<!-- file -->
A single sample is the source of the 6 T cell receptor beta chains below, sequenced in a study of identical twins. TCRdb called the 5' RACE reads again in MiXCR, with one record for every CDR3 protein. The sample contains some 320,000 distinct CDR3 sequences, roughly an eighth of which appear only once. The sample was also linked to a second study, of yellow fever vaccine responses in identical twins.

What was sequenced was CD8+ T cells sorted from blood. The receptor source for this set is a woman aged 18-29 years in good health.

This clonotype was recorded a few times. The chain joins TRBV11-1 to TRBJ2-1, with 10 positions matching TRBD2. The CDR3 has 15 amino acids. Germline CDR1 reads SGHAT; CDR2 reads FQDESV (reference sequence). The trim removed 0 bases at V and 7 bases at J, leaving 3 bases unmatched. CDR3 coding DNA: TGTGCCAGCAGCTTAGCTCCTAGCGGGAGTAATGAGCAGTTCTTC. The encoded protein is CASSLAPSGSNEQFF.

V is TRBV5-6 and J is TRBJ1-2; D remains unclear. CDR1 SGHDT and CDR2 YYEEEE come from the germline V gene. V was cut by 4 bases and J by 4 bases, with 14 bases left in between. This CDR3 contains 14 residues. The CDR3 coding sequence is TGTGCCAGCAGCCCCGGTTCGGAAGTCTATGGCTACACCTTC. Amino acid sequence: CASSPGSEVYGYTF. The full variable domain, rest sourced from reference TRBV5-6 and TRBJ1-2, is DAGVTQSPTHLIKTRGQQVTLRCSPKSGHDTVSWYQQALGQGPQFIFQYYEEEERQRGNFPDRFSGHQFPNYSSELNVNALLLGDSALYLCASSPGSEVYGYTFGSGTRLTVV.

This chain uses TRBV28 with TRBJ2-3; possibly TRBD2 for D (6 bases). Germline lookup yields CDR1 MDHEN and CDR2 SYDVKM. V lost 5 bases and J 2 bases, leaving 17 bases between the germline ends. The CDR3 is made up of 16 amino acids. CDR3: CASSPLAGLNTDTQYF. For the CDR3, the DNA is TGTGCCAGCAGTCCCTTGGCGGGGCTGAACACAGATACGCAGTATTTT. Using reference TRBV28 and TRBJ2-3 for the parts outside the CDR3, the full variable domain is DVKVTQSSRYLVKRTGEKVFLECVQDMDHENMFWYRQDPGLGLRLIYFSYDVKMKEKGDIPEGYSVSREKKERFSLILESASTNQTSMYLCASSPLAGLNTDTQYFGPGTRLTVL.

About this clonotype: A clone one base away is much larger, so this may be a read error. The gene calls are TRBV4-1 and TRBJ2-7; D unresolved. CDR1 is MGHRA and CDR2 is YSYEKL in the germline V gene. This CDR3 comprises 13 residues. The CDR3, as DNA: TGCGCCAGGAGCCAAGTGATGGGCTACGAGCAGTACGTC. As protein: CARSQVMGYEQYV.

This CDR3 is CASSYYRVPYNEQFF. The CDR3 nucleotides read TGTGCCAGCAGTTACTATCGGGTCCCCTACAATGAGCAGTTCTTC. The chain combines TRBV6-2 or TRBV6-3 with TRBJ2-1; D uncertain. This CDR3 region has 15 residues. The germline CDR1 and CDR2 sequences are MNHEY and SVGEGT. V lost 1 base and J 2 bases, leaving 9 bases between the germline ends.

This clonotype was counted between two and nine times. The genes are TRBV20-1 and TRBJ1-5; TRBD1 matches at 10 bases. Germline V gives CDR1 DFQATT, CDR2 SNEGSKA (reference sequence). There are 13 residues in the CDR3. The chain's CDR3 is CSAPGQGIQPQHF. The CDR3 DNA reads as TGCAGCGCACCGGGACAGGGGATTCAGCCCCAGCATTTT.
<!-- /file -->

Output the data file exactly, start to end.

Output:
A single sample is the source of the 6 T cell receptor beta chains below, sequenced in a study of identical twins. TCRdb called the 5' RACE reads again in MiXCR, with one record for every CDR3 protein. The sample contains some 320,000 distinct CDR3 sequences, roughly an eighth of which appear only once. The sample was also linked to a second study, of yellow fever vaccine responses in identical twins.

What was sequenced was CD8+ T cells sorted from blood. The receptor source for this set is a woman aged 18-29 years in good health.

This clonotype was recorded a few times. The chain joins TRBV11-1 to TRBJ2-1, with 10 positions matching TRBD2. The CDR3 has 15 amino acids. Germline CDR1 reads SGHAT; CDR2 reads FQDESV (reference sequence). The trim removed 0 bases at V and 7 bases at J, leaving 3 bases unmatched. CDR3 coding DNA: TGTGCCAGCAGCTTAGCTCCTAGCGGGAGTAATGAGCAGTTCTTC. The encoded protein is CASSLAPSGSNEQFF.

V is TRBV5-6 and J is TRBJ1-2; D remains unclear. CDR1 SGHDT and CDR2 YYEEEE come from the germline V gene. V was cut by 4 bases and J by 4 bases, with 14 bases left in between. This CDR3 contains 14 residues. The CDR3 coding sequence is TGTGCCAGCAGCCCCGGTTCGGAAGTCTATGGCTACACCTTC. Amino acid sequence: CASSPGSEVYGYTF. The full variable domain, rest sourced from reference TRBV5-6 and TRBJ1-2, is DAGVTQSPTHLIKTRGQQVTLRCSPKSGHDTVSWYQQALGQGPQFIFQYYEEEERQRGNFPDRFSGHQFPNYSSELNVNALLLGDSALYLCASSPGSEVYGYTFGSGTRLTVV.

This chain uses TRBV28 with TRBJ2-3; possibly TRBD2 for D (6 bases). Germline lookup yields CDR1 MDHEN and CDR2 SYDVKM. V lost 5 bases and J 2 bases, leaving 17 bases between the germline ends. The CDR3 is made up of 16 amino acids. CDR3: CASSPLAGLNTDTQYF. For the CDR3, the DNA is TGTGCCAGCAGTCCCTTGGCGGGGCTGAACACAGATACGCAGTATTTT. Using reference TRBV28 and TRBJ2-3 for the parts outside the CDR3, the full variable domain is DVKVTQSSRYLVKRTGEKVFLECVQDMDHENMFWYRQDPGLGLRLIYFSYDVKMKEKGDIPEGYSVSREKKERFSLILESASTNQTSMYLCASSPLAGLNTDTQYFGPGTRLTVL.

About this clonotype: A clone one base away is much larger, so this may be a read error. The gene calls are TRBV4-1 and TRBJ2-7; D unresolved. CDR1 is MGHRA and CDR2 is YSYEKL in the germline V gene. This CDR3 comprises 13 residues. The CDR3, as DNA: TGCGCCAGGAGCCAAGTGATGGGCTACGAGCAGTACGTC. As protein: CARSQVMGYEQYV.

This CDR3 is CASSYYRVPYNEQFF. The CDR3 nucleotides read TGTGCCAGCAGTTACTATCGGGTCCCCTACAATGAGCAGTTCTTC. The chain combines TRBV6-2 or TRBV6-3 with TRBJ2-1; D uncertain. This CDR3 region has 15 residues. The germline CDR1 and CDR2 sequences are MNHEY and SVGEGT. V lost 1 base and J 2 bases, leaving 9 bases between the germline ends.

This clonotype was counted between two and nine times. The genes are TRBV20-1 and TRBJ1-5; TRBD1 matches at 10 bases. Germline V gives CDR1 DFQATT, CDR2 SNEGSKA (reference sequence). There are 13 residues in the CDR3. The chain's CDR3 is CSAPGQGIQPQHF. The CDR3 DNA reads as TGCAGCGCACCGGGACAGGGGATTCAGCCCCAGCATTTT.